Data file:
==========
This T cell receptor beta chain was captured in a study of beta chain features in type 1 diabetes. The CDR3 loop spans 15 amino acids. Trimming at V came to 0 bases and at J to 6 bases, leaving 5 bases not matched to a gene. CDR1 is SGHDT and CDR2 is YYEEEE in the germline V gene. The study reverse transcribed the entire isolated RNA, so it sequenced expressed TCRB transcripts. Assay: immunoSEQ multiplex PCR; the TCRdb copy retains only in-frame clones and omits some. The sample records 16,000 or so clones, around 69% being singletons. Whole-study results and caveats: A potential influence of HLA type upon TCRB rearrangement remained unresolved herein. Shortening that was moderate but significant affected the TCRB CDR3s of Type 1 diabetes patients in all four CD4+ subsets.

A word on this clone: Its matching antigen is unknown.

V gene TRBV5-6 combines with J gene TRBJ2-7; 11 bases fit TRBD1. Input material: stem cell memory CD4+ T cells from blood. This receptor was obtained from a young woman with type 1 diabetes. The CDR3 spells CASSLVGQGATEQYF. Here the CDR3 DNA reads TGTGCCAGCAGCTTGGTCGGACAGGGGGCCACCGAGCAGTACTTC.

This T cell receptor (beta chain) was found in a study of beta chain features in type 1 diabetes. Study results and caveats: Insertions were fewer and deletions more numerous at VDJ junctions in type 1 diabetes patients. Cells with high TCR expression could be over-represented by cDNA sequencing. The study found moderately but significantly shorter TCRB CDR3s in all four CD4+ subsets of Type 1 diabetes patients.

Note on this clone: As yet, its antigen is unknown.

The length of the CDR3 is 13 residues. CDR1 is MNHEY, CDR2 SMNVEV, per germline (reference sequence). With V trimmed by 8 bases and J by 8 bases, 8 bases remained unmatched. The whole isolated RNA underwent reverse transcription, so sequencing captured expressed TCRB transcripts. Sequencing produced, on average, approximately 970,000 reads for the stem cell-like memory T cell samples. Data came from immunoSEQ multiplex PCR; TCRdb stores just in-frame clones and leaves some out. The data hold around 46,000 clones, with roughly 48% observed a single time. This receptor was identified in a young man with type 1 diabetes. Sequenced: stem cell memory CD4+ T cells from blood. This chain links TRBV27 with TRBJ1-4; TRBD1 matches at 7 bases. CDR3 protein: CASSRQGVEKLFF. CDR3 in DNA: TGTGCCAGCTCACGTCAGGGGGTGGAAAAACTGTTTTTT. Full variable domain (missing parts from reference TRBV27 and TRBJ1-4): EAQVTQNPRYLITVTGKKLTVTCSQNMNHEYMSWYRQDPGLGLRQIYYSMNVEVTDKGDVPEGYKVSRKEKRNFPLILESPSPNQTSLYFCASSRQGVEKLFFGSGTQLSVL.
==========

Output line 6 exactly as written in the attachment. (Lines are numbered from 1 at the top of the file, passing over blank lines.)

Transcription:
The length of the CDR3 is 13 residues. CDR1 is MNHEY, CDR2 SMNVEV, per germline (reference sequence). With V trimmed by 8 bases and J by 8 bases, 8 bases remained unmatched. The whole isolated RNA underwent reverse transcription, so sequencing captured expressed TCRB transcripts. Sequencing produced, on average, approximately 970,000 reads for the stem cell-like memory T cell samples. Data came from immunoSEQ multiplex PCR; TCRdb stores just in-frame clones and leaves some out. The data hold around 46,000 clones, with roughly 48% observed a single time. This receptor was identified in a young man with type 1 diabetes. Sequenced: stem cell memory CD4+ T cells from blood. This chain links TRBV27 with TRBJ1-4; TRBD1 matches at 7 bases. CDR3 protein: CASSRQGVEKLFF. CDR3 in DNA: TGTGCCAGCTCACGTCAGGGGGTGGAAAAACTGTTTTTT. Full variable domain (missing parts from reference TRBV27 and TRBJ1-4): EAQVTQNPRYLITVTGKKLTVTCSQNMNHEYMSWYRQDPGLGLRQIYYSMNVEVTDKGDVPEGYKVSRKEKRNFPLILESPSPNQTSLYFCASSRQGVEKLFFGSGTQLSVL.